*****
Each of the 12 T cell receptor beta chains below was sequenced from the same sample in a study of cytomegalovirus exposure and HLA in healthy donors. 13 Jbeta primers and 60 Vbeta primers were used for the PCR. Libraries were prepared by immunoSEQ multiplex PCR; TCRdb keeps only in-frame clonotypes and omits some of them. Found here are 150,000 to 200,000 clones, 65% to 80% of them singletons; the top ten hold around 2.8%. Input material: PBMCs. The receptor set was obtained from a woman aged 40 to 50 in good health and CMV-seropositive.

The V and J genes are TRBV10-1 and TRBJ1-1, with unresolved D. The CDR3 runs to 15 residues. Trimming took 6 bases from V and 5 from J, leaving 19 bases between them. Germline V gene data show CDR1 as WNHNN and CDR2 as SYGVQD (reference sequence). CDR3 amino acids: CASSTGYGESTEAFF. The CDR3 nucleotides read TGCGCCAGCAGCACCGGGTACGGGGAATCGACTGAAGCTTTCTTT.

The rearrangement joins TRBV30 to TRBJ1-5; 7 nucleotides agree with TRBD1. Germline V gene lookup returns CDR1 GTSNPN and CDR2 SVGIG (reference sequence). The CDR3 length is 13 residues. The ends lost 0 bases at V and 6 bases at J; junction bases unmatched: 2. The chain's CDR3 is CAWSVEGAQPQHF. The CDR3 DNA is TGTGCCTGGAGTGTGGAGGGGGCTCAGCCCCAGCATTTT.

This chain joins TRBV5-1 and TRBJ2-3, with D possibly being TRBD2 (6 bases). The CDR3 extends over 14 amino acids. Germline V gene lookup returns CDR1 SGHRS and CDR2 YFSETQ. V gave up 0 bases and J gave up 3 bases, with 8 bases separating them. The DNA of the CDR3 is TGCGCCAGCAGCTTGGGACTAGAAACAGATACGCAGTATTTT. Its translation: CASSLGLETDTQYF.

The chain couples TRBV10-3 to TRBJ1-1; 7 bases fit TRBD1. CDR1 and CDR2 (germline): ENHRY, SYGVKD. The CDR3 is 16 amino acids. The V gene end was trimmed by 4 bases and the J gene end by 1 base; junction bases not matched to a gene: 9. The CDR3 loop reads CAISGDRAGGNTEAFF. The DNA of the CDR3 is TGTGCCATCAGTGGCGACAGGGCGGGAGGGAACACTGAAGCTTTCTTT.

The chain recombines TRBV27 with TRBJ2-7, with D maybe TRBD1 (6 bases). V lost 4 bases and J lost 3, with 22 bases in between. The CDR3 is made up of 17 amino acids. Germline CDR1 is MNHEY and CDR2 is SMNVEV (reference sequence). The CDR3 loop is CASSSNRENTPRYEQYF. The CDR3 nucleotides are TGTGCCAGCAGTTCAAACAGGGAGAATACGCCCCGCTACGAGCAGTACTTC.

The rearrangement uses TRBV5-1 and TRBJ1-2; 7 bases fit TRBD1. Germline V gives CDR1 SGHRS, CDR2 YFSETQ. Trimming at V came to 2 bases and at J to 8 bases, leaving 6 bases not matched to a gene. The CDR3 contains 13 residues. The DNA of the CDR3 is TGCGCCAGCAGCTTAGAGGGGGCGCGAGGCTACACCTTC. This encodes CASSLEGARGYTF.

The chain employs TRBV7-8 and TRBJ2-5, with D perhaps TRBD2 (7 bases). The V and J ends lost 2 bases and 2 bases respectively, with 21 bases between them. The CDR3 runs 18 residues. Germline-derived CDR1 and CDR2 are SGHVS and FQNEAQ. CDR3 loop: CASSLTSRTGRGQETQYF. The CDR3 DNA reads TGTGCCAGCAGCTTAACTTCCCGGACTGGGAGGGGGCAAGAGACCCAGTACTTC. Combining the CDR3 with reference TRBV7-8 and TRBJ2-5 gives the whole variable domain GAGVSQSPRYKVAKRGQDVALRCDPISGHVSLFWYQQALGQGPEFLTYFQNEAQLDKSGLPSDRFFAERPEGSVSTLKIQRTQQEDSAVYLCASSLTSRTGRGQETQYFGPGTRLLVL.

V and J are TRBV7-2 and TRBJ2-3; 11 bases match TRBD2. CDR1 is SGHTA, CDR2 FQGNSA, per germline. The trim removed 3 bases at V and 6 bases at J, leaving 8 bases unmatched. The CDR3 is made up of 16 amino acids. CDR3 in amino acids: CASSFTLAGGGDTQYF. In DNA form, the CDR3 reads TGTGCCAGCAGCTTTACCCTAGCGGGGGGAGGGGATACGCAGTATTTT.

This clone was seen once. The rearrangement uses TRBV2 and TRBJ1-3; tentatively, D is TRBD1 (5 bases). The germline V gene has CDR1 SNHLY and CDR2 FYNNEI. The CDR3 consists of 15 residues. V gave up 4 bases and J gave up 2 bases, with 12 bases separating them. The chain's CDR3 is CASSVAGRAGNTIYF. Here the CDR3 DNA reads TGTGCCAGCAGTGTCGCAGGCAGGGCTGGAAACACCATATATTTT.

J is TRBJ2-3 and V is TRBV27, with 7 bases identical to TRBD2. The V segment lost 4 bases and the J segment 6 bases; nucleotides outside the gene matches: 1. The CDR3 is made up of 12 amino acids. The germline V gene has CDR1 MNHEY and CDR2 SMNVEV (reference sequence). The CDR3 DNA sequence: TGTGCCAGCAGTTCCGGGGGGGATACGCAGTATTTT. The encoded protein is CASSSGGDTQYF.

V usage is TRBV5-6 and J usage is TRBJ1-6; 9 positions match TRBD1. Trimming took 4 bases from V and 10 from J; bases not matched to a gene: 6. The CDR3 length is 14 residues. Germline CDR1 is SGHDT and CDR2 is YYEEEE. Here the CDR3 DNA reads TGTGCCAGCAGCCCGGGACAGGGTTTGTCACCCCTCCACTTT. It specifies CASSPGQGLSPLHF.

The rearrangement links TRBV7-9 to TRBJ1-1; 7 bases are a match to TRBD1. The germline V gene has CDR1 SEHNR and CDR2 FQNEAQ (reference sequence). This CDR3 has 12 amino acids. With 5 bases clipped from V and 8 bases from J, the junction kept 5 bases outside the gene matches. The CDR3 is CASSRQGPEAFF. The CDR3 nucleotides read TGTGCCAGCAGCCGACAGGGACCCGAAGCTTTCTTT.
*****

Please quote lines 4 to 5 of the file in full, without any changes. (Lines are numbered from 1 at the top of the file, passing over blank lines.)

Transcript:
This chain joins TRBV5-1 and TRBJ2-3, with D possibly being TRBD2 (6 bases). The CDR3 extends over 14 amino acids. Germline V gene lookup returns CDR1 SGHRS and CDR2 YFSETQ. V gave up 0 bases and J gave up 3 bases, with 8 bases separating them. The DNA of the CDR3 is TGCGCCAGCAGCTTGGGACTAGAAACAGATACGCAGTATTTT. Its translation: CASSLGLETDTQYF.

The chain couples TRBV10-3 to TRBJ1-1; 7 bases fit TRBD1. CDR1 and CDR2 (germline): ENHRY, SYGVKD. The CDR3 is 16 amino acids. The V gene end was trimmed by 4 bases and the J gene end by 1 base; junction bases not matched to a gene: 9. The CDR3 loop reads CAISGDRAGGNTEAFF. The DNA of the CDR3 is TGTGCCATCAGTGGCGACAGGGCGGGAGGGAACACTGAAGCTTTCTTT.